Some studies suggest that the rates of weight loss counseling in primary care may actually be declining. Among 10,113 primary care visits in 2003–2004, fewer than 5.8% included weight loss counseling, which represented a 30% decline from 1995 through 1996.
      • McAlpine D.D.
      • Wilson A.R.
      Trends in obesity-related counseling in primary care: 1995-2004.
      Data from the NAMCS survey revealed that weight loss counseling declined from 7.8% of visits in 1995–1996 to 6.2% of visits in 2007–2008, despite the increasing prevalence of obesity. A study that evaluated secular trends in the diagnosis and treatment of obesity among an NHANES sample of 31,039 nonpregnant adults found no change in the odds of receiving a diagnosis of obesity from a physician or physician-directed weight loss from 1994 through 2008, despite a large increase (from 56.1% to 69.1%) in the prevalence of overweight in US adults during that period.
      • Yates E.A.
      • Macpherson A.K.
      • Kuk J.L.
      Secular trends in the diagnosis and treatment of obesity among US adults in the primary care setting.
      Furthermore, several studies report minimal knowledge of, and adherence to, published guidelines for obesity counseling and treatment among PCPs.
      • Antognoli E.L.
      • Smith K.J.
      • Mason M.J.
      • et al.
      Direct observation of weight counselling in primary care: alignment with clinical guidelines.
      • Greiner K.A.
      • Born W.
      • Hall S.
      • Hou Q.
      • Kimminau K.S.
      • Ahluwalia J.S.
      Discussing weight with obese primary care patients: physician and patient perceptions.
      In terms of the patient perspective on current practice for obesity counseling, a 2014 study of 1002 male firefighters reported that 69% of participants overall and 48% of participants with obesity reported never having received weight loss advice from their HCPs.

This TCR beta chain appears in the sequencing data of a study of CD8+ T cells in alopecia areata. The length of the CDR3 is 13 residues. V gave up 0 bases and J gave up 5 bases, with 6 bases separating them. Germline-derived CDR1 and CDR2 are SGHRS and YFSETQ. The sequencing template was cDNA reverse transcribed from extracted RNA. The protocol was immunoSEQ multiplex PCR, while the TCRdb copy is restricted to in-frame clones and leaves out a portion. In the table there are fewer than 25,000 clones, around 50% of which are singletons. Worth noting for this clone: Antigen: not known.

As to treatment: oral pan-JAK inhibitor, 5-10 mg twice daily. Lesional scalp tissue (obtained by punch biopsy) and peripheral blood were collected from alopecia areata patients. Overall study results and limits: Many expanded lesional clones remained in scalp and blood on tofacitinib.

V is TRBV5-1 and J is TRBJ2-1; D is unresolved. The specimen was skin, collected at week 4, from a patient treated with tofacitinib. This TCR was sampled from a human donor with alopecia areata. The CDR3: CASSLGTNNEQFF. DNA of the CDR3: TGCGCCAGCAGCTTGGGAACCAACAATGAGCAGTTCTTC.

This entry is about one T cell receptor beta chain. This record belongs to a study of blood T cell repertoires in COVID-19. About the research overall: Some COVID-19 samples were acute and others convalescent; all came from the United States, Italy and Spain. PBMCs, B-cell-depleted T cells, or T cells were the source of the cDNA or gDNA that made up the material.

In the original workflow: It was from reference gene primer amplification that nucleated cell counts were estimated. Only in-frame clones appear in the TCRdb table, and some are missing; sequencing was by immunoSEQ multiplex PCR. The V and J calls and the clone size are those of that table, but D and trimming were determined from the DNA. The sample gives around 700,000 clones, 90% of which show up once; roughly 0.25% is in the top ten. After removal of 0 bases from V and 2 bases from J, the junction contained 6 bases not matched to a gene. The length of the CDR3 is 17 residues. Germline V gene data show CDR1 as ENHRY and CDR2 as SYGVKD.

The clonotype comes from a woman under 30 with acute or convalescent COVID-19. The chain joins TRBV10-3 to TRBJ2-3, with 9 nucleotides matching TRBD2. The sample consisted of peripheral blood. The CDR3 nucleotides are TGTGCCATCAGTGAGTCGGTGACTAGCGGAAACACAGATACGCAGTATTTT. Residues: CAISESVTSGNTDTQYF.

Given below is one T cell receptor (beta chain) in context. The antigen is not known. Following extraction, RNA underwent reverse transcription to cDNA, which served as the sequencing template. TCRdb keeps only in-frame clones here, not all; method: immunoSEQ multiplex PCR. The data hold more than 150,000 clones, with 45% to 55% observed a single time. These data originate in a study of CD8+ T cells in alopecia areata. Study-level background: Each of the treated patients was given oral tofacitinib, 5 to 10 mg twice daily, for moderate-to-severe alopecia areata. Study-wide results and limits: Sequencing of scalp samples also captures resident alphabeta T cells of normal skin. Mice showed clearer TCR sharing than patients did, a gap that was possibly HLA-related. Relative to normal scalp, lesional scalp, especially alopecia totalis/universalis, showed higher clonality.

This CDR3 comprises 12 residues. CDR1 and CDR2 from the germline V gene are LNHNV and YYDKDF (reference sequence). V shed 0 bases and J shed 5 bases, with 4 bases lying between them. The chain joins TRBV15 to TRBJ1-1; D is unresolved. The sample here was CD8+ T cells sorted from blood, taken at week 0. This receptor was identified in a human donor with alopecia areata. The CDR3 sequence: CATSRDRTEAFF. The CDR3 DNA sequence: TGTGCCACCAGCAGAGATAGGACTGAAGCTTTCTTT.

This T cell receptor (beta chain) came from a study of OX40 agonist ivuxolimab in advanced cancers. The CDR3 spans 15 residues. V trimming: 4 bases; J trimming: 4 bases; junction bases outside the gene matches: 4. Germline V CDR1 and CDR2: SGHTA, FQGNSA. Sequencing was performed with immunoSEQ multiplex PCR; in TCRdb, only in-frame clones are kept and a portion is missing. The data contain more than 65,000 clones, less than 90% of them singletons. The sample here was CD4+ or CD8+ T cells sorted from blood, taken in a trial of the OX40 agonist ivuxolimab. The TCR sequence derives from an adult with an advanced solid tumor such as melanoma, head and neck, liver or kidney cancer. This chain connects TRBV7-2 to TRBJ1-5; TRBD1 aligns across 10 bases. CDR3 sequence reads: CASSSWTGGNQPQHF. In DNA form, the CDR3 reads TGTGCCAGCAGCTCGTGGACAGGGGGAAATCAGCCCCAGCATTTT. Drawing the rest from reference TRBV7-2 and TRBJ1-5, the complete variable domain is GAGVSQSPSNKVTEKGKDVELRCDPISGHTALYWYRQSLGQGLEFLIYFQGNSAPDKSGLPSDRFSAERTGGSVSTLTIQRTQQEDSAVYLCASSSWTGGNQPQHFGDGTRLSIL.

• Wilkinson M.L.
      • Brown A.L.
      • Poston W.S.
      • Haddock C.K.
      • Jahnke S.A.
      • Day R.S.
      Physician weight recommendations for overweight and obese firefighters, United States, 2011-2012.
      Although the likelihood of receiving weight loss advice increased with age and severity of obesity, data from the same study suggest that just 68.1% of firefighters with class II/III obesity received weight loss advice from their HCP.
      • Wilkinson M.L.
      • Brown A.L.
      • Poston W.S.
      • Haddock C.K.
      • Jahnke S.A.
      • Day R.S.
      Physician weight recommendations for overweight and obese firefighters, United States, 2011-2012.
      Among 2725 US adults with a mean BMI of 37.1 kg/m2, almost one-quarter responded that they had never discussed their weight with their PCP, and nearly two-thirds reported that they wished their physician would discuss weight or offer weight management counseling to them.
      • Lewis K.H.
      • Gudzune K.A.
      • Fischer H.
      • Yamamoto A.
      • Young D.R.
      Racial and ethnic minority patients report different weight-related care experiences than non-Hispanic Whites.
      Furthermore, this problem is not limited to the US health care system. For example, the aforementioned 2013 cross-sectional analysis of 810 British adults with a BMI higher than 25 kg/m2 reported that just 17% and 42% of people with overweight or obesity, respectively, recalled ever receiving advice to lose weight from their HCP.
      • Jackson S.E.